My award-winning book Moynihan’s Moment first received more rejections from more publishers than any other project I ever proposed. The executive editor of a leading university press was interested – but her editorial board rejected the proposal because of the subtitle: America’s Fight against Zionism as Racism. Her colleagues feared the press looking pro-Zionist.
We need a Zionist think tank supporting authors who want to fill in the Zionist bookshelf – from intellectual coaching and mentoring to helping secure book contracts, to funding for research, to PR assistance for marketing. This ZTT should be proactive, matching authors with subjects worth exploring – like the mythical academic anthropologist who should follow up on Peters’ game-changing insight. And we need a ZTT using these scholarly yet popular books – and the many excellent books we already have – as content pools repackaged digitally, creatively, to develop that common Jewish conversation, with a shared vocabulary, uniting Jews and Israel-supporters worldwide.
Again, learning from my own experience, since releasing The Zionist Ideas, I have organized 170+ Zionist salons mostly on my own, traveling to six countries and 35 cities. I now need an institutional partner to ramp up these Zionist salons – which have welcomed thousands into a conversation about what Jewish peoplehood and Jewish statehood can mean for us, individually and collectively, without always obsessing about Bibi, BDS, and the Palestinians. I also need help translating The Zionist Ideas into Hebrew, producing a youth edition and teachers’ guide in English, and using the book as a platform for podcasts, short video clips, holiday-oriented spin-offs, teacher-training sessions, all kinds of prompts to jump-start this new Zionist conversation I see that people crave – in Israel and globally.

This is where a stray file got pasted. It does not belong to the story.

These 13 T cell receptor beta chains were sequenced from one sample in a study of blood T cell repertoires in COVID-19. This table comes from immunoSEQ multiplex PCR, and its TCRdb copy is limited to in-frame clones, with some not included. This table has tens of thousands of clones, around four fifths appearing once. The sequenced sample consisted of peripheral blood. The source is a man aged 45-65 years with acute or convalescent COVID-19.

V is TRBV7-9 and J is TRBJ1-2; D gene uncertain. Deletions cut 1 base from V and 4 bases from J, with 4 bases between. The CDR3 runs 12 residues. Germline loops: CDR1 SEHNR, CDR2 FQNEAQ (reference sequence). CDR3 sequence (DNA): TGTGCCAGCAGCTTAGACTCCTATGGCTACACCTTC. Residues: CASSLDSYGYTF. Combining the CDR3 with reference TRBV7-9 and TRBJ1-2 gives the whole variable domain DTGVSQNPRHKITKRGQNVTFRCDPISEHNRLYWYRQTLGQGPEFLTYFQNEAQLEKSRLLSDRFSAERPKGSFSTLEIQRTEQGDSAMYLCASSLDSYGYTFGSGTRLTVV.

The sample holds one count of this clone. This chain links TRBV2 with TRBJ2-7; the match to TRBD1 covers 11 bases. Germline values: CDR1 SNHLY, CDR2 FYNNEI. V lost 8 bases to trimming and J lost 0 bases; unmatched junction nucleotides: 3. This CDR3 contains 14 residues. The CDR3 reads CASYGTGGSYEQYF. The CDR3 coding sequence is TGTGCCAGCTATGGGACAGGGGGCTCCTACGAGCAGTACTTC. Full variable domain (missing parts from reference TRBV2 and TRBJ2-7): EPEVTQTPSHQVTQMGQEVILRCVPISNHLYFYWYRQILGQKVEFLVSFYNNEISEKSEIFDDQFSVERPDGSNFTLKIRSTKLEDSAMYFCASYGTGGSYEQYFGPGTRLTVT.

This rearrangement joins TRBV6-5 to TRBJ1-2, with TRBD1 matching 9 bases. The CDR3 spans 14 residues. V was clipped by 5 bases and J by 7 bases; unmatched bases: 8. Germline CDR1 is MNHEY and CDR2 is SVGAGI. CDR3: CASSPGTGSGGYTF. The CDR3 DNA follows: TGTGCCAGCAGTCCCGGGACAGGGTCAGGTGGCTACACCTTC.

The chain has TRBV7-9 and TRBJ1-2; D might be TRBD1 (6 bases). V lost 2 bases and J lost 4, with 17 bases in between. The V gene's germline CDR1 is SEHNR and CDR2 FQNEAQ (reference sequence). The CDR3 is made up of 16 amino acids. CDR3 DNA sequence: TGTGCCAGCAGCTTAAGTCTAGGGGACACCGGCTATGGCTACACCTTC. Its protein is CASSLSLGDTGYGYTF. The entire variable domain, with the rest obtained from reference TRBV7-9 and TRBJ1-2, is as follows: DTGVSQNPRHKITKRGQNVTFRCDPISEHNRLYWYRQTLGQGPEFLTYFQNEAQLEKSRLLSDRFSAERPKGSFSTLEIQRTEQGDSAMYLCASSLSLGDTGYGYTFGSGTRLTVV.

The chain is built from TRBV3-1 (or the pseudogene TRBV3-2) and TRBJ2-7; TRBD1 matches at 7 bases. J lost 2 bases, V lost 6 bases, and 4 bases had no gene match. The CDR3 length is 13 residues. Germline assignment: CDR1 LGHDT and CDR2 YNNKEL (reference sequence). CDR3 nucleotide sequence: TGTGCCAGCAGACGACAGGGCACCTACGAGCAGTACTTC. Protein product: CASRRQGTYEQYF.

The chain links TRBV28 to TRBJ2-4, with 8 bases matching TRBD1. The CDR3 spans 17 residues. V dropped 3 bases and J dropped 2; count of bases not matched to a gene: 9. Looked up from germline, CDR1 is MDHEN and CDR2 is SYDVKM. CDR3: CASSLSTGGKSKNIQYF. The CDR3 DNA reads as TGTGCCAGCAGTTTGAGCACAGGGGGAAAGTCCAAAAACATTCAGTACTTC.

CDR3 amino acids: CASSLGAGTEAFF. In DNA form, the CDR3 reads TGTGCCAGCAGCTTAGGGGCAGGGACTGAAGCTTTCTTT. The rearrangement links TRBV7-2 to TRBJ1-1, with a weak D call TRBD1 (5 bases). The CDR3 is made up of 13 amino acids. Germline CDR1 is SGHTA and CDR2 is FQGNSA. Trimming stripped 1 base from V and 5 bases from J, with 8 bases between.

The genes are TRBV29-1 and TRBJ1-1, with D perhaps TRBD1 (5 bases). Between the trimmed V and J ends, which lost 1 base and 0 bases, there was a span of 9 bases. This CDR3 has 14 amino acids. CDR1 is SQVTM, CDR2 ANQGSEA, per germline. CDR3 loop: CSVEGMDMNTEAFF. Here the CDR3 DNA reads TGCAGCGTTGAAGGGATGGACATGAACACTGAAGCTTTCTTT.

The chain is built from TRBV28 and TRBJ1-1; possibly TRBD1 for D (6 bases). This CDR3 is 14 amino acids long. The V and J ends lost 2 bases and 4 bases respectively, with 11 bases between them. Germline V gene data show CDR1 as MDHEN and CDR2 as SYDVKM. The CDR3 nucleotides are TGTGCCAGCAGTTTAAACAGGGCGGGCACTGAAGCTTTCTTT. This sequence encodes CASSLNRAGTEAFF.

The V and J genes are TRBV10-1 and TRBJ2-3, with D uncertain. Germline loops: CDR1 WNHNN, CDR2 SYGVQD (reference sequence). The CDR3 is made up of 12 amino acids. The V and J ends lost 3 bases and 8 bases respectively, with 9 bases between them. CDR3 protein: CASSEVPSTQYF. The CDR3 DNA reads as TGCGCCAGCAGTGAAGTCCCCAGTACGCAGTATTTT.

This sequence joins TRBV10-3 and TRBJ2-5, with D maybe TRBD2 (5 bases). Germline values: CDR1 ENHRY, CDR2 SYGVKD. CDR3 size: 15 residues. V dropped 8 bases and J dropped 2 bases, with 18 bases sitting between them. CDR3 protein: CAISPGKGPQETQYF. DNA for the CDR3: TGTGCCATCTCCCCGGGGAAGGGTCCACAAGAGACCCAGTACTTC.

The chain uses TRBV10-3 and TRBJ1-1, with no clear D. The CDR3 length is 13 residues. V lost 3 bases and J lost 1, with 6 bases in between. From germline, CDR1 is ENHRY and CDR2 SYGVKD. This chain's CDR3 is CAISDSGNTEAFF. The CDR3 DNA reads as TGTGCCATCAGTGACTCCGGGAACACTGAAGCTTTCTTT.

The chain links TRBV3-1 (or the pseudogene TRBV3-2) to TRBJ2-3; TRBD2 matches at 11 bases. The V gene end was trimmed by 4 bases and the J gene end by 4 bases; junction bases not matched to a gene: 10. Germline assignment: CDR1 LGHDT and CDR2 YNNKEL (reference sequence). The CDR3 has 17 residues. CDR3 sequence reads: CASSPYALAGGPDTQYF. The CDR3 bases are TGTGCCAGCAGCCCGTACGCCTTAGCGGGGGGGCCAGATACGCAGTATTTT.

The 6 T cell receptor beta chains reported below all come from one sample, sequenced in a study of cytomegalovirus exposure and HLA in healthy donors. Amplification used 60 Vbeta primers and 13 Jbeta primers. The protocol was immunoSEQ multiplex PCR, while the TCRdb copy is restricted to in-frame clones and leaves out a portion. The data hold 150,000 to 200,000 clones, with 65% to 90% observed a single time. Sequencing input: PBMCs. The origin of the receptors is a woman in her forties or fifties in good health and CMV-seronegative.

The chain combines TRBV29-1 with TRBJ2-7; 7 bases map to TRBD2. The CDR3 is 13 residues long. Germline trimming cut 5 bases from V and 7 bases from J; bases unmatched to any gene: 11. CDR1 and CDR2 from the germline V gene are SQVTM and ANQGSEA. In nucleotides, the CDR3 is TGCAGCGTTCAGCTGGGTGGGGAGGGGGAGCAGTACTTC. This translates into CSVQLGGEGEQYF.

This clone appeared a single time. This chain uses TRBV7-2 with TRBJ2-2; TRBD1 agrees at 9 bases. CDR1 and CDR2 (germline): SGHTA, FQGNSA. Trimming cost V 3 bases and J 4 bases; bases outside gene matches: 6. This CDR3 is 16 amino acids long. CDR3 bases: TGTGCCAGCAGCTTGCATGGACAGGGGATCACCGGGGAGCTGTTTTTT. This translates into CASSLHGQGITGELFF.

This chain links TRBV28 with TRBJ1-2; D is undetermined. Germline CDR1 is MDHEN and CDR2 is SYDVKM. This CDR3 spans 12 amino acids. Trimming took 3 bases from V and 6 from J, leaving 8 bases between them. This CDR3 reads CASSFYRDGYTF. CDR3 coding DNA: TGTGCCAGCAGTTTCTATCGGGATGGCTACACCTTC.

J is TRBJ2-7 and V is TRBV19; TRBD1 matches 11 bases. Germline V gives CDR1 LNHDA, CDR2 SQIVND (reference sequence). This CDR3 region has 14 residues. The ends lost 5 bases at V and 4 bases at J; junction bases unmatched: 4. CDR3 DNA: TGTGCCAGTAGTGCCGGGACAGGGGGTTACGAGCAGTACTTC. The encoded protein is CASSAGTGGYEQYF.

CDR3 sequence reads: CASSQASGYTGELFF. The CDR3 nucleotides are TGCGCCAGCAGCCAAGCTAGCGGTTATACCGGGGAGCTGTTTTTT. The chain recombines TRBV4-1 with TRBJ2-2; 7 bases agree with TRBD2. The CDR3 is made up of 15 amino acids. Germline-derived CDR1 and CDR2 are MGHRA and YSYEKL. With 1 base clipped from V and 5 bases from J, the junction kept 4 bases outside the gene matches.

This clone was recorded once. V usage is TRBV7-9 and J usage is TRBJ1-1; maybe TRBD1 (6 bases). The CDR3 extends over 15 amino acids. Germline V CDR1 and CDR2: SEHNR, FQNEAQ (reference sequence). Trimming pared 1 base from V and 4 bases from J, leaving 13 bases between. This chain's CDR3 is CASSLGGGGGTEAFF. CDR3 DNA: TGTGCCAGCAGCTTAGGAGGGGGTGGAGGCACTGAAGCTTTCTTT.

Yet, without an institutional partner, I will do a tenth of what’s possible – like many other colleagues. And, as an academic, I will soon pursue another topic, another book project, because that’s what authors do – we need activists, philanthropists, educators to carry the torch further.
An effective ZTT would also be an ongoing coaching center and rapid response team. For students, teachers, journalists, rabbis and others who keep running into harsh anti-Zionism or apathy about peoplehood, having trained trainers, expert academics and savvy activists working together is essential.
A century ago, most Jews weren’t Zionists. Thirty years ago, most Jews were. Today, we all worry that fewer and fewer young Jews are Zionist – or will be. Ideas are dynamic, movements are in flux. Both rise and fall. Active intervention can help. This is the big Jewish ideological battle of our lifetime – internally and externally. If we fail by fighting, shame on them; if we keep flailing without even fighting effectively, shame on us.

The writer is the author of
The Zionist Ideas, an update and expansion of Arthur Hertzberg’s classic anthology, The Zionist Idea. A distinguished scholar of North American history at McGill University, he is the author of 10 books on American history, including The Age of Clinton: America in the 1990s.